Compared with their nondiabetic counterparts, patients with breast cancer and pre-existing diabetes have a greater risk of death and tend to present at later stages and receive altered treatment regimens. Studies are needed to investigate pathophysiologic interactions between diabetes and breast cancer and determine whether improvements in diabetes care can reduce mortality in patients with breast cancer.
Several residency program characteristics have been suggested as measures of program quality, but associations between these measures are unknown. We set out to determine associations between these potential measures of program quality.
Survey of internal medicine residency programs that shared an online ambulatory curriculum on hospital type, faculty size, number of trainees, proportion of international medical graduate (IMG) trainees, Internal Medicine In-Training Examination (IM-ITE) scores, three-year American Board of Internal Medicine Certifying Examination (ABIM-CE) first-try pass rates, Residency Review Committee-Internal Medicine (RRC-IM) certification length, program director clinical duties, and use of pharmaceutical funding to support education. Associations assessed using Chi-square, Spearman rank correlation, univariate and multivariable linear regression.
Fifty one of 67 programs responded (response rate 76.1%), including 29 (56.9%) community teaching and 17 (33.3%) university hospitals, with a mean of 68 trainees and 101 faculty. Forty four percent of trainees were IMGs. The average post-graduate year (PGY)-2 IM-ITE raw score was 63.1, which was 66.8 for PGY3s. Average 3-year ABIM-CE pass rate was 95.8%; average RRC-IM certification was 4.3 years. ABIM-CE results, IM-ITE results, and length of RRC-IM certification were strongly associated with each other (p < 0.05). PGY3 IM-ITE scores were higher in programs with more IMGs and in programs that accepted pharmaceutical support (p < 0.05). RRC-IM certification was shorter in programs with higher numbers of IMGs. In multivariable analysis, a higher proportion of IMGs was associated with 1.17 years shorter RRC accreditation.
Associations between quality indicators are complex, but suggest that the presence of IMGs is associated with better performance on standardized tests but decreased duration of RRC-IM certification.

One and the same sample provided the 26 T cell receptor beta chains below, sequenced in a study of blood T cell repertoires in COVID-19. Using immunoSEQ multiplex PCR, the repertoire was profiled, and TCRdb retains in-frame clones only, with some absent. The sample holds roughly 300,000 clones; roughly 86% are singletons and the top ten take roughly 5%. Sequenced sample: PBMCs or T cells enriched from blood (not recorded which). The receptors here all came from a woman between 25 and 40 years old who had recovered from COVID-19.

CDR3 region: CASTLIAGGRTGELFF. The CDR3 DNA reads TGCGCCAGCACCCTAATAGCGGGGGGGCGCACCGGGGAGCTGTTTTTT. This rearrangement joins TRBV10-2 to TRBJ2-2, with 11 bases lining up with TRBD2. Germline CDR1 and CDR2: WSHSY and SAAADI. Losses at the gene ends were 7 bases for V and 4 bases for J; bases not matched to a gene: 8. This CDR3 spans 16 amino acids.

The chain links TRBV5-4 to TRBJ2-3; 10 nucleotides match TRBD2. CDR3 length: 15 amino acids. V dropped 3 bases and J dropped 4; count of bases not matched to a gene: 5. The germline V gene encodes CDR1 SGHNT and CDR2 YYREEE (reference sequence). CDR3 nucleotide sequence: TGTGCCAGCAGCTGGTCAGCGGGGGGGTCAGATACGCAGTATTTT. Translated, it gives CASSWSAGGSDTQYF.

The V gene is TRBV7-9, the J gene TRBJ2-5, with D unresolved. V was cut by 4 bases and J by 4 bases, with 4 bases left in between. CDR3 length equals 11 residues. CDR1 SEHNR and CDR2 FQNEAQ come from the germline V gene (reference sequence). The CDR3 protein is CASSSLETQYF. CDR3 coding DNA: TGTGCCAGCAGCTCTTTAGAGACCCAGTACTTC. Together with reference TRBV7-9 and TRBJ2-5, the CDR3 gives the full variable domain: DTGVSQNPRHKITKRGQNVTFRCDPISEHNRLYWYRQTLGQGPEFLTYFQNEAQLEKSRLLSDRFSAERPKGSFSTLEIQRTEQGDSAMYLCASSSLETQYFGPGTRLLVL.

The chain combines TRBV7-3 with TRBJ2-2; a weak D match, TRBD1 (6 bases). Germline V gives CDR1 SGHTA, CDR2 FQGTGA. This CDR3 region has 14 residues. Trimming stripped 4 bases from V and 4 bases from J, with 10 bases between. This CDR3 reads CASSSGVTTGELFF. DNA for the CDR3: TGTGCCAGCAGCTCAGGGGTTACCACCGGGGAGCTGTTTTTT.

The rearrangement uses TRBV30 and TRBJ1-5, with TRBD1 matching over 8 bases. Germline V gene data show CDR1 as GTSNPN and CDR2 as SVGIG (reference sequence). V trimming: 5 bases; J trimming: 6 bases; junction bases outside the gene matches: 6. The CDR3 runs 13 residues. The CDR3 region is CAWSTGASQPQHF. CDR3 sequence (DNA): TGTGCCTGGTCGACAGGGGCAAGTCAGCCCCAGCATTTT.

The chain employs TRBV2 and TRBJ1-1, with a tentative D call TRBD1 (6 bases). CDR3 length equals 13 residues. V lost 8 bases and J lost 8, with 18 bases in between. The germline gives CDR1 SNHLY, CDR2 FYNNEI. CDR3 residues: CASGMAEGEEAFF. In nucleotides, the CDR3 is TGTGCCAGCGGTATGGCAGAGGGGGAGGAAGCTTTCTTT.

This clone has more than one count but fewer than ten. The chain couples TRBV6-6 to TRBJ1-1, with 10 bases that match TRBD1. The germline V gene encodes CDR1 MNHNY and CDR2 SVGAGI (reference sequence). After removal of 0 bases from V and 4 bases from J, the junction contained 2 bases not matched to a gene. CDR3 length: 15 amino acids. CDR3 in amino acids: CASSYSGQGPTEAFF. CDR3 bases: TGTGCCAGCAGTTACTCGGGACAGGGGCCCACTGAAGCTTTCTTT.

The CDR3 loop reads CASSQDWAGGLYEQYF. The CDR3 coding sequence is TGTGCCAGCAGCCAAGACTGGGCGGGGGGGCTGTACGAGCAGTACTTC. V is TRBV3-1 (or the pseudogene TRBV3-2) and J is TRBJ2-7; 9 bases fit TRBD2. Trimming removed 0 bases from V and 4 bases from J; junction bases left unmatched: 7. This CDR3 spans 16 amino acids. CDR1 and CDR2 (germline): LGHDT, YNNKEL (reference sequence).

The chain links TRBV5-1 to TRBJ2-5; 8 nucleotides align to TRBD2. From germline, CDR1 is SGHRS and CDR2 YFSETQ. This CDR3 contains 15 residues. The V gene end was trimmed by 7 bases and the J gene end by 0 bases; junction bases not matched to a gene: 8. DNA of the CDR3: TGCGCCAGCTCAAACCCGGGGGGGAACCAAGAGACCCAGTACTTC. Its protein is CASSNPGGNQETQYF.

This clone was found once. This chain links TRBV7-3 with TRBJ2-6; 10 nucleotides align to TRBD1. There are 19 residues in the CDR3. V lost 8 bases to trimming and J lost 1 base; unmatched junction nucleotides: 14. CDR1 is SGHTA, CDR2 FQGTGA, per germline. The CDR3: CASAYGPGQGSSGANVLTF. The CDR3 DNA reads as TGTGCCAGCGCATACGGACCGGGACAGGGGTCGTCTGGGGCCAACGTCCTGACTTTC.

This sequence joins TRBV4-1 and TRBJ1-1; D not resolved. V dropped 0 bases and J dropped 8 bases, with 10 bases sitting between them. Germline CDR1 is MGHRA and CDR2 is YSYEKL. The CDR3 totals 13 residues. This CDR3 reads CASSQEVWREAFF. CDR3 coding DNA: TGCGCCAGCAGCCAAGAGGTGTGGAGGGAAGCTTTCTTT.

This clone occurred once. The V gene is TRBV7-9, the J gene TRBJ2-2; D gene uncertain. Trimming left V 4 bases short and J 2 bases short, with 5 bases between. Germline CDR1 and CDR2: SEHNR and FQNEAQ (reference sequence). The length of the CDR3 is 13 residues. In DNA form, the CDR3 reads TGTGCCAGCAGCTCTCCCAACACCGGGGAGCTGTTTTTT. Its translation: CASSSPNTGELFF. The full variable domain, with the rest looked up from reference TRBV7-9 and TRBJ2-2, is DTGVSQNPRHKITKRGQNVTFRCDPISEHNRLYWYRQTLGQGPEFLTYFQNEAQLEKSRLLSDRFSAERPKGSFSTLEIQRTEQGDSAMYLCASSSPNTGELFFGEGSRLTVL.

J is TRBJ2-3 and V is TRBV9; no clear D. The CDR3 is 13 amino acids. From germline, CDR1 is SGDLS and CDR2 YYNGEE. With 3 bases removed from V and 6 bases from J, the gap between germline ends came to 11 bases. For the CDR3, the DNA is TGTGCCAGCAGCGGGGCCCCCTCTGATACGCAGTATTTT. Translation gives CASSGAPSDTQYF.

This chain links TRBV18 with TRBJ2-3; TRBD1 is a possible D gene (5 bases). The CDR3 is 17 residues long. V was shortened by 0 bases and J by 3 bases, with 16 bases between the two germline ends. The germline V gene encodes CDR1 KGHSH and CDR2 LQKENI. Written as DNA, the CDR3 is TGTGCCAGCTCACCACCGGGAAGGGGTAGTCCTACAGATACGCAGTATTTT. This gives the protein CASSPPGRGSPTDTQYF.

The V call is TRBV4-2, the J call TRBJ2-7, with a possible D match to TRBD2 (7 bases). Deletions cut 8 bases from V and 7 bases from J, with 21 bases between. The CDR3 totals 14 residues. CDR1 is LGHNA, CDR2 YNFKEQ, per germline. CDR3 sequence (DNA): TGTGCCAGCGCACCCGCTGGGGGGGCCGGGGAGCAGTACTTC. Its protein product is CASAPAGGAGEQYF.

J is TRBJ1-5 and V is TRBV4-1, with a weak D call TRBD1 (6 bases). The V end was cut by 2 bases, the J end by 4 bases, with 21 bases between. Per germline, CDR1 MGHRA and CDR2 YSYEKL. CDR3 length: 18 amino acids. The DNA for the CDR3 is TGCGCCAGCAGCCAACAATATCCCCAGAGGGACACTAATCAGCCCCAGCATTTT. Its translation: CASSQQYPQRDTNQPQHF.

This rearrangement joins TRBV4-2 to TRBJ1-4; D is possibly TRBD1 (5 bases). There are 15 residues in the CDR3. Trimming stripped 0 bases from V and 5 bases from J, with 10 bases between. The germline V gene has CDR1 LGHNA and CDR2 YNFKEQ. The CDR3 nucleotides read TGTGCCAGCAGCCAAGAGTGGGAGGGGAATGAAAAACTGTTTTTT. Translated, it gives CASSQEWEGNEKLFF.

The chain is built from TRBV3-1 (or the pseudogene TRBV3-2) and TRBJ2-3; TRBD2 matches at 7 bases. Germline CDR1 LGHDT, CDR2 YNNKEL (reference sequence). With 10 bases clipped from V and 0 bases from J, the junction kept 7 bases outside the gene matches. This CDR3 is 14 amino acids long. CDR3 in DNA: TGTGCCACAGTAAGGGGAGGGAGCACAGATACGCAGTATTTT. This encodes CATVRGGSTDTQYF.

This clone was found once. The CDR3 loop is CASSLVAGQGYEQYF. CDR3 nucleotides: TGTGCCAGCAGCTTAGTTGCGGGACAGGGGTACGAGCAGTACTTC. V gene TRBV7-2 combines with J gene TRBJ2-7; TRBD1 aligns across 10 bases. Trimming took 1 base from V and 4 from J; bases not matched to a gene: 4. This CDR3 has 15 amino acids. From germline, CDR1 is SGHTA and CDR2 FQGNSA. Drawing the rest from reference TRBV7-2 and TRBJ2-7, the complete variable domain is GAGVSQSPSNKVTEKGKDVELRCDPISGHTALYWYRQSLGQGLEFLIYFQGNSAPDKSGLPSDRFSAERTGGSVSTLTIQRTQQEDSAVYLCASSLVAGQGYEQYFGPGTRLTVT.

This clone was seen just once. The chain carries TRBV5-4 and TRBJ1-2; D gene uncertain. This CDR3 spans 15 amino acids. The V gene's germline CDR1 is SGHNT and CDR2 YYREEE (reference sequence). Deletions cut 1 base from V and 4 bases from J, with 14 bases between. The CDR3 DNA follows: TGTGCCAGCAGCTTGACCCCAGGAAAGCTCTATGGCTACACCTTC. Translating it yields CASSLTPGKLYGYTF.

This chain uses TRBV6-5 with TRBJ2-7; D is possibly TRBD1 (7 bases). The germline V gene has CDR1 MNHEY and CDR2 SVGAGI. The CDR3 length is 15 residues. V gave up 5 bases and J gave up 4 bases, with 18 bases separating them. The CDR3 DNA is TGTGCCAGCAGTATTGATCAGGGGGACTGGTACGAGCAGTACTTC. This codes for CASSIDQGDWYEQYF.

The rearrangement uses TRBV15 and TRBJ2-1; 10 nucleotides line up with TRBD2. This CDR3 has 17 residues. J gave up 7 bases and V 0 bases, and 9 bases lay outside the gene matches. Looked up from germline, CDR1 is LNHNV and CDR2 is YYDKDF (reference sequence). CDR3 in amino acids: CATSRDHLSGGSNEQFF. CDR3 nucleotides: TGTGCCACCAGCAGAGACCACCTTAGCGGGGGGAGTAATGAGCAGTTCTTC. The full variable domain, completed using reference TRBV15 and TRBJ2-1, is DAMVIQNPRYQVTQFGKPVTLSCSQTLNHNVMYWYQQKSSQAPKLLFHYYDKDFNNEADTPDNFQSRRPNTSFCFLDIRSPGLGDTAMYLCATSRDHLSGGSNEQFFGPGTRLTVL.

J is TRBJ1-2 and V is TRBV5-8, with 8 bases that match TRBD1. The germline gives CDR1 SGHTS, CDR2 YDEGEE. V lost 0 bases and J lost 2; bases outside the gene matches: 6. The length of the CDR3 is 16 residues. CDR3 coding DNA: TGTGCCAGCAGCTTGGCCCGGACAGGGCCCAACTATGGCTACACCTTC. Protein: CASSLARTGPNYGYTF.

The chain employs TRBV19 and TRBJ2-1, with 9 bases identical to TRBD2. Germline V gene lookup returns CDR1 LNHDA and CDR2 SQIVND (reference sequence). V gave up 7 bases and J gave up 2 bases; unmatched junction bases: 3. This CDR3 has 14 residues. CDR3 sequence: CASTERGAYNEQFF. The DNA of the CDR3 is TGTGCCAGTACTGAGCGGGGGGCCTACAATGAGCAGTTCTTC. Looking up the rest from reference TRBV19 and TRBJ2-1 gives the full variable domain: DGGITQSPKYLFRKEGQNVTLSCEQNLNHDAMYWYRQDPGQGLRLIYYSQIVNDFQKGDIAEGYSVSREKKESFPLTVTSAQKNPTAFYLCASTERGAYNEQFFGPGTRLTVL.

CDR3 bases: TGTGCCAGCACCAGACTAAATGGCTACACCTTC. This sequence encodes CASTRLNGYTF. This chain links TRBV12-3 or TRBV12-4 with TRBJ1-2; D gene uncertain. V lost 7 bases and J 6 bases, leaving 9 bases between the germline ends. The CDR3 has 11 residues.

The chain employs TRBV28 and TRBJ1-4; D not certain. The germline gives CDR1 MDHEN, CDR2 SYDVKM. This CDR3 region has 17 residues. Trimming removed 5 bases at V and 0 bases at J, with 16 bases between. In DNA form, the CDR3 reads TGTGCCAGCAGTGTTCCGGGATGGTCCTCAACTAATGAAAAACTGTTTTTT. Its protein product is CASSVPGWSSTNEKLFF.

program quality; Residency Review Committee; American Board of Internal Medicine Certifying Examination
Diabetes mellitus appears to be a risk factor for some cancers, but the effect of preexisting diabetes on all-cause mortality in newly diagnosed cancer patients is less clear.
To perform a systematic review and meta-analysis comparing overall survival in cancer patients with and without preexisting diabetes.
We searched MEDLINE and EMBASE through May 15, 2008, including references of qualifying articles.
English-language, original investigations in humans with at least 3 months of follow-up were included. Titles, abstracts, and articles were reviewed by at least 2 independent readers. Of 7858 titles identified in our original search, 48 articles met our criteria.
One reviewer performed a full abstraction and other reviewers verified accuracy. We contacted authors and obtained additional information for 3 articles with insufficient reported data.
Studies reporting cumulative survival rates were summarized qualitatively. Studies reporting Cox proportional hazard ratios (HRs) or Poisson relative risks were combined in a meta-analysis. A random-effects model meta-analysis of 23 articles showed that diabetes was associated with an increased mortality HR of 1.41 (95% confidence interval [CI], 1.28-1.55) compared with normoglycemic individuals across all cancer types. Subgroup analyses by type of cancer showed increased risk for cancers of the endometrium (HR, 1.76; 95% CI, 1.34-2.31), breast (HR, 1.61; 95% CI, 1.46-1.78), and colorectum (HR, 1.32; 95% CI, 1.24-1.41).